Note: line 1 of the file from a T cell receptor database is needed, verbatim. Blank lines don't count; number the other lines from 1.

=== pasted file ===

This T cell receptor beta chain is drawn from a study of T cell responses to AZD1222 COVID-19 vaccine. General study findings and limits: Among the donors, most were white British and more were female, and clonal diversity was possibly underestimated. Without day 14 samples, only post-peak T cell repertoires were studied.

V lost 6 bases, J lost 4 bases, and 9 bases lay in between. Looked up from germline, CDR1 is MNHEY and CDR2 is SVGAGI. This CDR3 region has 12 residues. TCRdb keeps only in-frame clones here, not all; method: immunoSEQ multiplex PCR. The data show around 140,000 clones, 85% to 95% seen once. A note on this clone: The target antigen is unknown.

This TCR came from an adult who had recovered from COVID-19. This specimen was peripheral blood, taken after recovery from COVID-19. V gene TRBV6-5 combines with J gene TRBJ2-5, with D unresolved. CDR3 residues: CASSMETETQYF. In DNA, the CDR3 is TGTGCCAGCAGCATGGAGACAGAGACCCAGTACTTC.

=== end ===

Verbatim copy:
This T cell receptor beta chain is drawn from a study of T cell responses to AZD1222 COVID-19 vaccine. General study findings and limits: Among the donors, most were white British and more were female, and clonal diversity was possibly underestimated. Without day 14 samples, only post-peak T cell repertoires were studied.